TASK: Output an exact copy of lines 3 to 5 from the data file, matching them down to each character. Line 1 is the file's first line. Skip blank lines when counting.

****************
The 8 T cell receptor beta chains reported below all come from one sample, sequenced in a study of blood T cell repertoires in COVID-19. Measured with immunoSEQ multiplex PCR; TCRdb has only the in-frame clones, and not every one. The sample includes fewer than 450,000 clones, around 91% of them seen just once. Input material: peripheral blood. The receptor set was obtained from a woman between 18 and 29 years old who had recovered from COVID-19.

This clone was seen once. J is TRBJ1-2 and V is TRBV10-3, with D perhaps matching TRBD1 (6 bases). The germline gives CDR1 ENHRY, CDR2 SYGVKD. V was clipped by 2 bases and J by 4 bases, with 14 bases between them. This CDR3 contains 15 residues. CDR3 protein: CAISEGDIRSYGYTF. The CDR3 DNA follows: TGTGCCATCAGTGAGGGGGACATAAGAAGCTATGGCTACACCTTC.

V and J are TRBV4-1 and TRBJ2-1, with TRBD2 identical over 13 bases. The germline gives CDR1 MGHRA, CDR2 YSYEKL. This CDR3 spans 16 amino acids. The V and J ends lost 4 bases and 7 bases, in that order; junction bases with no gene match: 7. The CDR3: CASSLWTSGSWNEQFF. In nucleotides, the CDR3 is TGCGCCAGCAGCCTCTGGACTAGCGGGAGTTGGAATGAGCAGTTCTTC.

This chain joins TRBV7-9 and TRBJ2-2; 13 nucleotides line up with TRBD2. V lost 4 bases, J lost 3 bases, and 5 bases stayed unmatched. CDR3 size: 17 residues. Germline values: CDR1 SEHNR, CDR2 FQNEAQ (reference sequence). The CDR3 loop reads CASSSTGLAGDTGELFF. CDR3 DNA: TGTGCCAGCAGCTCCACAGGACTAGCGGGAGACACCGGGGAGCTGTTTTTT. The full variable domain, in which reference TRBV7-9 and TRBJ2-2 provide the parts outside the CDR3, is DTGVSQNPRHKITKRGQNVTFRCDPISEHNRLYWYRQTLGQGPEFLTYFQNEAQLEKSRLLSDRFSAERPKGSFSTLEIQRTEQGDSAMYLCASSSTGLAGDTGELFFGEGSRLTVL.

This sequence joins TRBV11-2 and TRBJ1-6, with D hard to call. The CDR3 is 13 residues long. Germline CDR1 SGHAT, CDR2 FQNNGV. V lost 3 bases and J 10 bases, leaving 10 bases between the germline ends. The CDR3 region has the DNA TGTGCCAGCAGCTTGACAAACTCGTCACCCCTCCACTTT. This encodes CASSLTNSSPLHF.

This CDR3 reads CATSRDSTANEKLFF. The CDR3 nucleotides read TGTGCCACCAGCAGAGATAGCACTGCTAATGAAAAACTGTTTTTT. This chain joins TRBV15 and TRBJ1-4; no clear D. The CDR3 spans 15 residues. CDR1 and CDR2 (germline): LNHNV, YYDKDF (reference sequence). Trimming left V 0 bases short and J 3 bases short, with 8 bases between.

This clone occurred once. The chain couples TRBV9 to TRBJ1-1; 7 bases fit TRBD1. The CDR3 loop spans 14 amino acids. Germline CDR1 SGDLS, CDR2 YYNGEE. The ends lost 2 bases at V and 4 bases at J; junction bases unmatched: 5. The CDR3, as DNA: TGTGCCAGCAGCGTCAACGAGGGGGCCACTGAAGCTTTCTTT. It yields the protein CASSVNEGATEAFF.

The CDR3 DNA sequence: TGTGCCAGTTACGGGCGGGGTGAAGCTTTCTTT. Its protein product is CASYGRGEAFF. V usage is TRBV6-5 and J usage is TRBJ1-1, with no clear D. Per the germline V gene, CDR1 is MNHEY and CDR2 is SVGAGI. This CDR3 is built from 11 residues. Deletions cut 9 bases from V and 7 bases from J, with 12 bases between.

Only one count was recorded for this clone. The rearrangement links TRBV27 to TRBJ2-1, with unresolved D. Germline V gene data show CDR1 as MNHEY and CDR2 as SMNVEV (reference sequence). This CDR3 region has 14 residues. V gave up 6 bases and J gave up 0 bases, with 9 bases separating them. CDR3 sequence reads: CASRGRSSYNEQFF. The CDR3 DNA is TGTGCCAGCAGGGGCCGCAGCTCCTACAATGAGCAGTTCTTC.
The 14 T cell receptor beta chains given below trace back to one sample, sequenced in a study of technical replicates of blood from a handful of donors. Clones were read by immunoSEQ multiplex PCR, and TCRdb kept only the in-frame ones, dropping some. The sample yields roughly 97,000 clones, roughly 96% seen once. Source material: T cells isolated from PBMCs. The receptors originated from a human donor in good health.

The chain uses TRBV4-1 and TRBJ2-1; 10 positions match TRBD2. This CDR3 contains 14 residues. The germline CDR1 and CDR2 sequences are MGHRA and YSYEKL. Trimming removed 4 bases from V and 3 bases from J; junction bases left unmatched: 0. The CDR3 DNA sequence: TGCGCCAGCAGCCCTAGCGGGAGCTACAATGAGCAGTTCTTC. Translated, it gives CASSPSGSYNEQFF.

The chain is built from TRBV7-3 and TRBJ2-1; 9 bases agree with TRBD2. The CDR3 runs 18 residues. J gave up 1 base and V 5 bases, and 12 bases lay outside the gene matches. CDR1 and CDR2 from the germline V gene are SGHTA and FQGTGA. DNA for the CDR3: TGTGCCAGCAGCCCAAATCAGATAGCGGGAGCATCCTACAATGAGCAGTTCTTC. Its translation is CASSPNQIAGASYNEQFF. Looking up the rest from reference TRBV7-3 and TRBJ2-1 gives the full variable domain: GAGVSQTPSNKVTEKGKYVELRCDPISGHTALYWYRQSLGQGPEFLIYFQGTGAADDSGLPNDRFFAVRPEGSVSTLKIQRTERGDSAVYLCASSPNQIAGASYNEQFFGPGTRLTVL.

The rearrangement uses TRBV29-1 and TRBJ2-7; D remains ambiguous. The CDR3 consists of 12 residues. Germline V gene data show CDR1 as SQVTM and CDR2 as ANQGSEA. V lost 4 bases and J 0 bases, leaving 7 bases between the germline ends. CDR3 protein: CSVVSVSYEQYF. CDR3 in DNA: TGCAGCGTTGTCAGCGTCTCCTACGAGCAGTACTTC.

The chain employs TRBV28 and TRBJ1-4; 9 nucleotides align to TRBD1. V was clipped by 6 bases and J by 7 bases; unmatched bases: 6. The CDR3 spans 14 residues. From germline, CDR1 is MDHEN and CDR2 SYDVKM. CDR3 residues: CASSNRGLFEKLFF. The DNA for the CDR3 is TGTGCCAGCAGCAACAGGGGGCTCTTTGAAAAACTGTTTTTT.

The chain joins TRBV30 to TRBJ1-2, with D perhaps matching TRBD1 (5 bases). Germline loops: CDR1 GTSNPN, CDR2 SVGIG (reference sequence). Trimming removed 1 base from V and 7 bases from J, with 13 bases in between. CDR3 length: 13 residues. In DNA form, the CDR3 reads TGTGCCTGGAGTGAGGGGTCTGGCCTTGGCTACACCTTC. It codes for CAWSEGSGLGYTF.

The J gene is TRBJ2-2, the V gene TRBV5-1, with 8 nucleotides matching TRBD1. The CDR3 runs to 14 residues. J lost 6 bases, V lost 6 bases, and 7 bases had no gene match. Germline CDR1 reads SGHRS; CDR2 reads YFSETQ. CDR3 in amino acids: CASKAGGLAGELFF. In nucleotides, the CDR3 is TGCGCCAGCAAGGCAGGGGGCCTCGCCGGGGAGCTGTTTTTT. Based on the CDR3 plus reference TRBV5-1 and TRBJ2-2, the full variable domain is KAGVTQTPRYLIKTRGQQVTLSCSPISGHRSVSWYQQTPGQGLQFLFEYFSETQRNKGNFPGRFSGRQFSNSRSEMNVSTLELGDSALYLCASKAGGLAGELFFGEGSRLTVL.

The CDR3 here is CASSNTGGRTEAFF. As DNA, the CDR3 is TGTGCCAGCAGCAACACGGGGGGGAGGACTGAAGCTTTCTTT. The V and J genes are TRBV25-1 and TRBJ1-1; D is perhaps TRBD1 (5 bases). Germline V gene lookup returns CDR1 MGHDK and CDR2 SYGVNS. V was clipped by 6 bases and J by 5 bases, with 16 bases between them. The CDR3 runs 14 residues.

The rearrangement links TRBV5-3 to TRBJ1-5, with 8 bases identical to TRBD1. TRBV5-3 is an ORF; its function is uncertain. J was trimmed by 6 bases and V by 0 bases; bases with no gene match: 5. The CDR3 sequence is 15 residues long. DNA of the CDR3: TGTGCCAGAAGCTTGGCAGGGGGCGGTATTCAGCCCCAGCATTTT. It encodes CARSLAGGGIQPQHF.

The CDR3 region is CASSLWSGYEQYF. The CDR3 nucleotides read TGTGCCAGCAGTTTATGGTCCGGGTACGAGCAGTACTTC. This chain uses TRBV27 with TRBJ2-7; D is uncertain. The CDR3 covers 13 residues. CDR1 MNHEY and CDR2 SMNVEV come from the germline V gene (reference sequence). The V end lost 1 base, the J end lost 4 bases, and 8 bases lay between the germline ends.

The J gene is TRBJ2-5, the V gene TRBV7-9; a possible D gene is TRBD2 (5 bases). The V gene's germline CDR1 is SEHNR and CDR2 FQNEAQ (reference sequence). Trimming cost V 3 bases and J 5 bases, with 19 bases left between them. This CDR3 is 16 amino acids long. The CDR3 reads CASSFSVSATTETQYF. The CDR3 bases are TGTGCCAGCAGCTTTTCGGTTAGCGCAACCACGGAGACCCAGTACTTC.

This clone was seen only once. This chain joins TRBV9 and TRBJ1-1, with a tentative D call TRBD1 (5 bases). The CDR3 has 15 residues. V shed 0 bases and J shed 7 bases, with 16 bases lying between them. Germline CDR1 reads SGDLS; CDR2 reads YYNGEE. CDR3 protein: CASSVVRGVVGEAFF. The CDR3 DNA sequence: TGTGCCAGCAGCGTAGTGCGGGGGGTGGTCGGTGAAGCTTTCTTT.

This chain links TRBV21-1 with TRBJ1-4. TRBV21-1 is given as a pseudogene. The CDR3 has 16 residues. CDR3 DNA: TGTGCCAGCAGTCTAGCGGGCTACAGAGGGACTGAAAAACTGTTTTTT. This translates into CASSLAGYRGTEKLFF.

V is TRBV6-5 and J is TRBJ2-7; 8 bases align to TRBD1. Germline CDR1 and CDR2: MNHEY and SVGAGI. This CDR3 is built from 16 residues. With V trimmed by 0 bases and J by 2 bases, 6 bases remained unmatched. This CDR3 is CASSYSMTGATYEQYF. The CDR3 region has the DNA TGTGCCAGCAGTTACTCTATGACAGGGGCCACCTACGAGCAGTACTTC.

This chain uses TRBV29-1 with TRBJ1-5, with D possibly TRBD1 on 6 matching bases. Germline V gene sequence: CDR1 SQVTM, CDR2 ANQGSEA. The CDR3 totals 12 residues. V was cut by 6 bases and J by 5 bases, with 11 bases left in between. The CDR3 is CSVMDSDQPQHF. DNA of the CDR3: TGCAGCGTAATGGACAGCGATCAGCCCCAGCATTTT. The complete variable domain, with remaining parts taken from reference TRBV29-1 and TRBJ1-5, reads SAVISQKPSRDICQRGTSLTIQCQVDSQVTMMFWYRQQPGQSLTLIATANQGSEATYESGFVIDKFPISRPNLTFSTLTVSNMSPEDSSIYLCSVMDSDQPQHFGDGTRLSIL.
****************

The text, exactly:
V and J are TRBV4-1 and TRBJ2-1, with TRBD2 identical over 13 bases. The germline gives CDR1 MGHRA, CDR2 YSYEKL. This CDR3 spans 16 amino acids. The V and J ends lost 4 bases and 7 bases, in that order; junction bases with no gene match: 7. The CDR3: CASSLWTSGSWNEQFF. In nucleotides, the CDR3 is TGCGCCAGCAGCCTCTGGACTAGCGGGAGTTGGAATGAGCAGTTCTTC.

This chain joins TRBV7-9 and TRBJ2-2; 13 nucleotides line up with TRBD2. V lost 4 bases, J lost 3 bases, and 5 bases stayed unmatched. CDR3 size: 17 residues. Germline values: CDR1 SEHNR, CDR2 FQNEAQ (reference sequence). The CDR3 loop reads CASSSTGLAGDTGELFF. CDR3 DNA: TGTGCCAGCAGCTCCACAGGACTAGCGGGAGACACCGGGGAGCTGTTTTTT. The full variable domain, in which reference TRBV7-9 and TRBJ2-2 provide the parts outside the CDR3, is DTGVSQNPRHKITKRGQNVTFRCDPISEHNRLYWYRQTLGQGPEFLTYFQNEAQLEKSRLLSDRFSAERPKGSFSTLEIQRTEQGDSAMYLCASSSTGLAGDTGELFFGEGSRLTVL.

This sequence joins TRBV11-2 and TRBJ1-6, with D hard to call. The CDR3 is 13 residues long. Germline CDR1 SGHAT, CDR2 FQNNGV. V lost 3 bases and J 10 bases, leaving 10 bases between the germline ends. The CDR3 region has the DNA TGTGCCAGCAGCTTGACAAACTCGTCACCCCTCCACTTT. This encodes CASSLTNSSPLHF.